I came to Japan at eight years old for the first time, and have been there in total three years of my life. Ramen became a bit of a … help? When things got a
I came to Japan at eight years old for the first time, and have been there in total three years of my life. Ramen became a bit of a … help? When things got a bit messy, I could get a bowl of soup to drown myself in. At home, or on the street. So here is me trying to recover my childhood, in a classic psychological way. The grade? 3 out of 5, like yesterday. Here the soup was huge! But not as good as yesterday. Plus that I had to speed it up since they didn’t have anything for Giselle.
“Noodles are just noodles” you might think. But then you are so wrong that I cannot even describe it. Watch Tampopo.
Giselle is an engineer, with her own company. Part of her jobs are simply to approve other people’s building. Like, you want to raze a wall in your flat, so you need an engineer to do the calculations and give you a paper to say that it’s OK. If you end up razing your building, the engineer gets to pay. It takes a lot of calculations. But people aren’t willing to pay for all that calculation, since there are tons of engineers who just sign the papers, take the money, and hope that things work out well. So for those who’d really like to check that everything actually functions, it gets a lot of low-paid work. That sucks. But she had a meeting with a bigger client later that day, which turned out very promising.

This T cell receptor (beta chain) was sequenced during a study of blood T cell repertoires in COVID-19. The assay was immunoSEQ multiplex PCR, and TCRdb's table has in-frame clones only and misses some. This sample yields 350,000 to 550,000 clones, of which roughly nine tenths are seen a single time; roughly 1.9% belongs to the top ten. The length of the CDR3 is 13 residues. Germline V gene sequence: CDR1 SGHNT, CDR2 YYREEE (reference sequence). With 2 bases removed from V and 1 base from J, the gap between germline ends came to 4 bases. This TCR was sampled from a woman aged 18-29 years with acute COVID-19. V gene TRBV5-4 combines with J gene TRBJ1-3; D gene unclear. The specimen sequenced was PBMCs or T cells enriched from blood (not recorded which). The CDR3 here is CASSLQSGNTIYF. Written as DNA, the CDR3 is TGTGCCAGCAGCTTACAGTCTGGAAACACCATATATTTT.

Being “Brazilian Japanese” is completely different from being Japan-Japanese. My dad knew plenty of Japanese Brazilians in Japan, who came there during the roaring 1980s. And simply didn’t fit. Japan is cold in a very polite way, which is not the way Brazilian grandchildren does it. They look Japanese, speak the language, but simply do not enter the invisible but critical cultural infrastructure. So what we have here in São Paulo is like a new kind of ethnicity. A mix! And I like it. I also like the cold politeness of Japan as well. I love it. I love some theatre. Maybe because I grew into it as a kid. I always feel so … appreciated in Japan, no matter the fact that I’m just a dirty foreigner. And I feel just as appreciated in Brazil. These are my countries <3
Then I went home to cook dinner for Pam. She has been doing so much at home these days, that I just had to give something back. The tzatziki was ok, if you ask me. I had oregano in it! And tons of cucumber, because I like it. If Pam does, I don’t know, since she is too polite. I had no berbere spice since the number of Habish (Eritrea/Ethiopia) simply aren’t enough in São Paulo, but I found a recipe and made some myself. Unfortunately, the lentils were the wrong kind, so I had to cook them, cook them, cook them forever until they softened. The end taste was something completely different than planned. But quite good actually! Pam’s favourite. The hummus was a total failure. But that’s the good with making three sauces: one of them will work!
In the evening, the “street man” came with my light-pink hat! I had forgotten it in the taxi yesterday, and the street man somehow had it. They take care of everything.
Don’t use a taxi sober – you might lose something you love!